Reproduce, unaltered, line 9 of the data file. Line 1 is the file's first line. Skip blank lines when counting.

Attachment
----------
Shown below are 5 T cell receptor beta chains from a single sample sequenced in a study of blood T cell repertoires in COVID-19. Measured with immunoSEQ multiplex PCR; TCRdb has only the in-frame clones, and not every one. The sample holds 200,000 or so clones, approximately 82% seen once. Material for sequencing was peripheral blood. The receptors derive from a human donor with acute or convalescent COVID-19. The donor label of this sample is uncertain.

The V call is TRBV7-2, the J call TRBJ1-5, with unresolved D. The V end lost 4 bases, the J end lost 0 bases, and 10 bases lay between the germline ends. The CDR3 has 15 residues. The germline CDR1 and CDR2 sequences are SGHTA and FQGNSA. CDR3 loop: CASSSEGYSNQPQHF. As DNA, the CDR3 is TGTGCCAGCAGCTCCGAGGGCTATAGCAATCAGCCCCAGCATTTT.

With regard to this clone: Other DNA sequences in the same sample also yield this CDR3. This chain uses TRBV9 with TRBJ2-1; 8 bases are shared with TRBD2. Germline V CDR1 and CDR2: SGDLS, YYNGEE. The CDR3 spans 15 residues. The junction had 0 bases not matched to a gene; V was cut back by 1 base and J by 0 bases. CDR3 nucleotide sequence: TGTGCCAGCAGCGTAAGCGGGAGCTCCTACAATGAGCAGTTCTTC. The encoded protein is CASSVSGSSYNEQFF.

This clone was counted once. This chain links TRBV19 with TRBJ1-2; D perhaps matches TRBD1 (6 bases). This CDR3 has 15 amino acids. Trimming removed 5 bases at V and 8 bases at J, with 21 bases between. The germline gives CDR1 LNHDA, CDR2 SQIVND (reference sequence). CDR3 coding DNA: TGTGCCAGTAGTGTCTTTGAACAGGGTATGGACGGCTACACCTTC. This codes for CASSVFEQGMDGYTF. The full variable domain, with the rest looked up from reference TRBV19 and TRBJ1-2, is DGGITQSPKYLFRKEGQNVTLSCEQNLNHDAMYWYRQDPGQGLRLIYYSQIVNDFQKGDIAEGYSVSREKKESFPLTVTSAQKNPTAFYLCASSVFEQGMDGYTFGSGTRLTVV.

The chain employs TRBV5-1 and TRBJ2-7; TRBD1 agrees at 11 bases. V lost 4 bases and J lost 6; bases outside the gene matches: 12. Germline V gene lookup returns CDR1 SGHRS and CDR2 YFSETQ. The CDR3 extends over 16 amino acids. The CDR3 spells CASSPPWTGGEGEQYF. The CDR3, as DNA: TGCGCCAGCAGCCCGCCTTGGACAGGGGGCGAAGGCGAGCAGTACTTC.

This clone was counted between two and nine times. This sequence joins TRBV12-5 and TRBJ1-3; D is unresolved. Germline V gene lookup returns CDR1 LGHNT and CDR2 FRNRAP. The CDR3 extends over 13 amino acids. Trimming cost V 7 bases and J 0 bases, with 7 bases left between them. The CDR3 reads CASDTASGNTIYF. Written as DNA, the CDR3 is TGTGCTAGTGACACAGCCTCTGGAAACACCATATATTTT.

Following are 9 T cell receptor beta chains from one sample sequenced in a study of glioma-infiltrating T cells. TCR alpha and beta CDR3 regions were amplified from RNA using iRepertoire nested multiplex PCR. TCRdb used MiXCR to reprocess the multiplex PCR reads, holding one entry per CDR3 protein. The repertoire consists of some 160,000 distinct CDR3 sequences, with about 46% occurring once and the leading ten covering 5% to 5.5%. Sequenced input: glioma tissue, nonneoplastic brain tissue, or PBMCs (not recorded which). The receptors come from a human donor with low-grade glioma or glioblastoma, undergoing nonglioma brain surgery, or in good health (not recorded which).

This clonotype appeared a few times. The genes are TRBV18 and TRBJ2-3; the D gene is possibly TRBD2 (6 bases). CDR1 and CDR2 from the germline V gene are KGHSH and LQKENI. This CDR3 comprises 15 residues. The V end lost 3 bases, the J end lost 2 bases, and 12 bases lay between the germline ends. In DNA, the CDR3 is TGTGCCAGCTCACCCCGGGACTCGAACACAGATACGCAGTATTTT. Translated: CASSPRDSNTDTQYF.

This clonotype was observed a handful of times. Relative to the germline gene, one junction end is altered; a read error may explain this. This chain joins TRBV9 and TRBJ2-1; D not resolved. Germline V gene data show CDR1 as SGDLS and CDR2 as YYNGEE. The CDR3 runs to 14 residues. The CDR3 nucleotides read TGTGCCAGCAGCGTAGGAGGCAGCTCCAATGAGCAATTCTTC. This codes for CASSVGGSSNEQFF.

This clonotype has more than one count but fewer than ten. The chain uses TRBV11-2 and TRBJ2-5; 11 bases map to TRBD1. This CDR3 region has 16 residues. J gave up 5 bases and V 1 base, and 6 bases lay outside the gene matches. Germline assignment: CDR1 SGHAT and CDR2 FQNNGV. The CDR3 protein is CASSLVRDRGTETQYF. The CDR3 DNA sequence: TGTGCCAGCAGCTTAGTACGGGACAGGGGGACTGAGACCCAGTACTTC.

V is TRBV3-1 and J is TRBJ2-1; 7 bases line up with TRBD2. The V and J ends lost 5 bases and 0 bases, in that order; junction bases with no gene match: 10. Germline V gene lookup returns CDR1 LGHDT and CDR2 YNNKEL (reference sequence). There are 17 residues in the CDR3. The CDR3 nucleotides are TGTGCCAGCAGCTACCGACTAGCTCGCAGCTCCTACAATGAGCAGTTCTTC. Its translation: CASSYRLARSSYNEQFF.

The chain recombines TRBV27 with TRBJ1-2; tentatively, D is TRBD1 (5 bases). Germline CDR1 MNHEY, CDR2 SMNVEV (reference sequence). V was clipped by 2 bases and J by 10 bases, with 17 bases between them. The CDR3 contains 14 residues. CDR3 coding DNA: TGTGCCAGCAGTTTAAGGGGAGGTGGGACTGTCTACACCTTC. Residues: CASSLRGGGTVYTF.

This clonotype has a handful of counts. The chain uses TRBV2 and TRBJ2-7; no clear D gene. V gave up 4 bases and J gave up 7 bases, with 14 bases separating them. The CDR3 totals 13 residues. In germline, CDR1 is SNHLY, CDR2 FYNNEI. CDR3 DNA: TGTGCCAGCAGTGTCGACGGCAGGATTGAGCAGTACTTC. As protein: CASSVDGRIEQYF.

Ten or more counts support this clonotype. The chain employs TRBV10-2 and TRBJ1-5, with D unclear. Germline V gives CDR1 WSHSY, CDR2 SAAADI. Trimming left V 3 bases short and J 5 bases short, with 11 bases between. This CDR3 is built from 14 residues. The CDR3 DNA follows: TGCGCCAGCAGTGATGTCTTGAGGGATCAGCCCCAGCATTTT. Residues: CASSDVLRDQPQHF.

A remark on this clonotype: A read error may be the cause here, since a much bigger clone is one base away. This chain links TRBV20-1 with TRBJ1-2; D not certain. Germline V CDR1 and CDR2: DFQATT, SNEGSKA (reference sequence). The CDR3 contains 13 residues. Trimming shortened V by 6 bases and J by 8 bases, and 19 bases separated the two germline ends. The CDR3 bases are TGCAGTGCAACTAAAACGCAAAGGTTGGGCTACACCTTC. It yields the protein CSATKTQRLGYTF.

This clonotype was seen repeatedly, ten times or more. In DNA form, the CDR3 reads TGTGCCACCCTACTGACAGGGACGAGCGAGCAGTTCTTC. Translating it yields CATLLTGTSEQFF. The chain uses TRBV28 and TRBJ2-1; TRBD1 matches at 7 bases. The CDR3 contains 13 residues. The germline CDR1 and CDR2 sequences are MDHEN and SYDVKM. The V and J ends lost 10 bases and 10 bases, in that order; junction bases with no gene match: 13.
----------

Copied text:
This clonotype was observed a handful of times. Relative to the germline gene, one junction end is altered; a read error may explain this. This chain joins TRBV9 and TRBJ2-1; D not resolved. Germline V gene data show CDR1 as SGDLS and CDR2 as YYNGEE. The CDR3 runs to 14 residues. The CDR3 nucleotides read TGTGCCAGCAGCGTAGGAGGCAGCTCCAATGAGCAATTCTTC. This codes for CASSVGGSSNEQFF.